'Now that the political uncertainty is ending,' says Dov Lautman, the entrepreneur who built up Delta Galil Industries as one of Israel's largest textiles companies (and a big supplier to Marks & Spencer), 'Israel will increasingly be a place where people will want to do business. It has a good labour force with a record of research and development. It is the only country that has a free-trade agreement with both the European Community and the United States and it is a miniature Europe because we have business people who speak all the European languages.'
This is not wishful thinking. Stanley Fischer, the former World Bank chief economist, notes that Israel receives only about dollars 200m a year, or less than half a per cent of national income. The more successful reforming developing countries, such as Mexico, Chile and Argentina, attract sustained capital inflows of about 3 per cent of national income, a difference that would be worth dollars 1.3bn a year to Israel and could offset much of any decline in US military assistance.
Israel's potential gains in world markets and joint ventures do not mean that either its policy-makers or its business people are indifferent to the fate of the Palestinians. Jacob Frenkel, the Governor of the Bank of Israel, says that political stability is crucial to Israel, and that there must be a 'significant uplift' in the economies of the occupied territories. Leading Israeli business people want to help but are sensitive to Arab concerns about Israeli influence. Benjamin Gaon, chief executive of Koor enterprises, which accounts for nearly one-in-10 of Israeli industrial production, began his own imaginative peace project over a year ago, convinced by his friendship with Yitzhak Rabin and Shimon Peres that peace would come.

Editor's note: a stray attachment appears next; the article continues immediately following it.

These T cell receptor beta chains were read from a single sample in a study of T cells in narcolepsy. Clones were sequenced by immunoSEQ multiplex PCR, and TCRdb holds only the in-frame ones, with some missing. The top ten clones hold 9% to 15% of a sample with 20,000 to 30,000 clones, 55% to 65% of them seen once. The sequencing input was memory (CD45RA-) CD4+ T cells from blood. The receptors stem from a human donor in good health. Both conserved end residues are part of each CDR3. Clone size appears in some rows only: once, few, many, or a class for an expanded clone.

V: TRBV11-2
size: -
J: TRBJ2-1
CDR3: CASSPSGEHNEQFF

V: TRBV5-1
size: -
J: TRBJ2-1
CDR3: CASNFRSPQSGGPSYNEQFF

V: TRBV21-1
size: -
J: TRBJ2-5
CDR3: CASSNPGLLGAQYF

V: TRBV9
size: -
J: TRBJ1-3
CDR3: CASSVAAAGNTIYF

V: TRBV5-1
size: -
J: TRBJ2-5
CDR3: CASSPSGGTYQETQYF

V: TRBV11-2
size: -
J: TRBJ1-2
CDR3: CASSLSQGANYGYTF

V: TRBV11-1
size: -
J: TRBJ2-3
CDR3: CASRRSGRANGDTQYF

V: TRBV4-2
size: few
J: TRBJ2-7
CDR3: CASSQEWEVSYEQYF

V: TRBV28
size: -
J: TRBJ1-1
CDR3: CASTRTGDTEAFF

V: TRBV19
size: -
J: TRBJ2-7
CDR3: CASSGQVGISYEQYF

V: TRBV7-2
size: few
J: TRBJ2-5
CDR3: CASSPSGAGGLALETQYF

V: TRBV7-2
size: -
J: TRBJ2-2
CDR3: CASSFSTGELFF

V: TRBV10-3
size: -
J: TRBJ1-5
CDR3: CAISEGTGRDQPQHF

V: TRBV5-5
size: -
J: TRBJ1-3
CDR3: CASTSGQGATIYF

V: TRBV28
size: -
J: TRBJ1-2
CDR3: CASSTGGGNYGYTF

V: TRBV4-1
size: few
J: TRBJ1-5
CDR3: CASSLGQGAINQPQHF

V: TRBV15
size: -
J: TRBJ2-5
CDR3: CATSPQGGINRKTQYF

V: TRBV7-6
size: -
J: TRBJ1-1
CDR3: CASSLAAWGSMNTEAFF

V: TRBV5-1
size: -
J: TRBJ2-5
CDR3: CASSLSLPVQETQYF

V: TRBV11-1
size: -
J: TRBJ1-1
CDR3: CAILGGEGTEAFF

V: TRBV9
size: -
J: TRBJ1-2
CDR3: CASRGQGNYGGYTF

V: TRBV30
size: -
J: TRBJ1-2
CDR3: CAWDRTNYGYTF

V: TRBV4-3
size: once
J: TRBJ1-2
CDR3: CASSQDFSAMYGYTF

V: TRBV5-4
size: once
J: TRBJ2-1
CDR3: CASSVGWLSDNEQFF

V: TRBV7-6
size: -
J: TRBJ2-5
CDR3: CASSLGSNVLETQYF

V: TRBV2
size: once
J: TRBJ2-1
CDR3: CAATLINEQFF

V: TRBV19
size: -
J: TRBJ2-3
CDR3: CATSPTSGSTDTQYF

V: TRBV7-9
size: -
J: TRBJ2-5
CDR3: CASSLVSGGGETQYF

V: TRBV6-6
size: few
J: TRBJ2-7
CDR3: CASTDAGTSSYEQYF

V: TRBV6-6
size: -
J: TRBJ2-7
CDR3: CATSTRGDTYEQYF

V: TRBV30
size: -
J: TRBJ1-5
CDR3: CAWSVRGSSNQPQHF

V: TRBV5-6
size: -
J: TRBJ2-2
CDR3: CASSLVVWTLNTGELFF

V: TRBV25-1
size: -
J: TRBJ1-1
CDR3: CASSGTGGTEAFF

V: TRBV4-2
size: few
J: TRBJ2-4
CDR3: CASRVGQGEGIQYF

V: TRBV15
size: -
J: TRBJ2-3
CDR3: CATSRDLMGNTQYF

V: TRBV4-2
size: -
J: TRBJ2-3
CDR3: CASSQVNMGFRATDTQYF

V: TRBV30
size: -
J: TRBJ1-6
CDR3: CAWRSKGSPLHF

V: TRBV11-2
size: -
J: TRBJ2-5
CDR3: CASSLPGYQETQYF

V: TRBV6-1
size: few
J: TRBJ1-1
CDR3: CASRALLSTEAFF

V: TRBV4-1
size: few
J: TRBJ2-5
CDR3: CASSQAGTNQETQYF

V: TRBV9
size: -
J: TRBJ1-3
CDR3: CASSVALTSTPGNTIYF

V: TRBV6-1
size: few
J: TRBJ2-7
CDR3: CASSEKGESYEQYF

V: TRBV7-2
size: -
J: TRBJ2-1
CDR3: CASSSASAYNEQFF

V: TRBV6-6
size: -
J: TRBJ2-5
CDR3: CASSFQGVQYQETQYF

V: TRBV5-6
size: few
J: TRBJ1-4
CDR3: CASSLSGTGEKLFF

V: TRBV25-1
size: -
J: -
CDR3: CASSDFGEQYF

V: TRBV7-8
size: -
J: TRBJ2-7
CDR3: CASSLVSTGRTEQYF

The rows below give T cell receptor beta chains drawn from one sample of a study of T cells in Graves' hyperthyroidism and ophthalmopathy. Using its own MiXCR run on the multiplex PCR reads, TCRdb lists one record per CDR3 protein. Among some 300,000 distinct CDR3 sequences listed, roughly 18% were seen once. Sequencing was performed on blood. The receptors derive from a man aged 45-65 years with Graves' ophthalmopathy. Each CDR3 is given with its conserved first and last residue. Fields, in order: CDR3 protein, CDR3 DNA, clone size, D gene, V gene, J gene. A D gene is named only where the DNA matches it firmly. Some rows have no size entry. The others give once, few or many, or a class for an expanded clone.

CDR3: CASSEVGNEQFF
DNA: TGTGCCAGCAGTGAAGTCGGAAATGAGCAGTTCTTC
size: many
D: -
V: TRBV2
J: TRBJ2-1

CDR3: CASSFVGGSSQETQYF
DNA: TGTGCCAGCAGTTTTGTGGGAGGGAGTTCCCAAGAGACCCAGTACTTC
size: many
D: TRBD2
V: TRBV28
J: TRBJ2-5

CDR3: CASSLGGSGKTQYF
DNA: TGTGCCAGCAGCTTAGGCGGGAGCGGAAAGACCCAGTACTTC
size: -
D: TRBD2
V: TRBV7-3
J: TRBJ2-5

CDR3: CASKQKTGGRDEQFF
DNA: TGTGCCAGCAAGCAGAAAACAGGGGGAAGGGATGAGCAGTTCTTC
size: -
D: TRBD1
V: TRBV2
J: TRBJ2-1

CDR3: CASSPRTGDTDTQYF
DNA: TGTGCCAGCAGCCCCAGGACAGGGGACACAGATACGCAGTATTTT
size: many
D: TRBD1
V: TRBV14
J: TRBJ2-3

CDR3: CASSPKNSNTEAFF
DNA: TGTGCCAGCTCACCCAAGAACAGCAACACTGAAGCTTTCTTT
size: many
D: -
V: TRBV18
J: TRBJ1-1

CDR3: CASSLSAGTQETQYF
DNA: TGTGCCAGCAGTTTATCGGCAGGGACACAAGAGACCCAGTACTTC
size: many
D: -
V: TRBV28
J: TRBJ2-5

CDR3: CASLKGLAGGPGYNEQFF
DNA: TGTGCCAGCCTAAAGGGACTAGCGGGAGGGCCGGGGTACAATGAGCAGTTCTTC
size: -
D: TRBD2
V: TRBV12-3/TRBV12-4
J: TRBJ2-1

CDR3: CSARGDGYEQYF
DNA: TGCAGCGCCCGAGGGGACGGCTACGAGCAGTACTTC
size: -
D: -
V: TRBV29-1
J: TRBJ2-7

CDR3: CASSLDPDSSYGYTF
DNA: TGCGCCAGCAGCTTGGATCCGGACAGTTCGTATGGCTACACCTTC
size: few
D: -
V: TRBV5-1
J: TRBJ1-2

To allay Palestinian fears he has put together a holding company with a subscribed first tranche of capital of dollars 60m; a quarter put in by leading Palestinian industrialists, a quarter by a Spanish bank, a quarter from a Moroccan company and a quarter from Koor. The second tranche will take the capital to dollars 100m. This is not large but the idea is to multiply the impact of the company by taking minority stakes in companies run by the Palestinian community. Each of these would raise further capital.
The structure of the company ensures Arab control but also provides a channel whereby the tiny Palestinian industrial sector can have access to Israeli management and expertise. The holding company plans to invest in agriculture and agro-chemicals, telecommunications, tourism, construction and building materials. Koor's trading network could also help market its products around the world.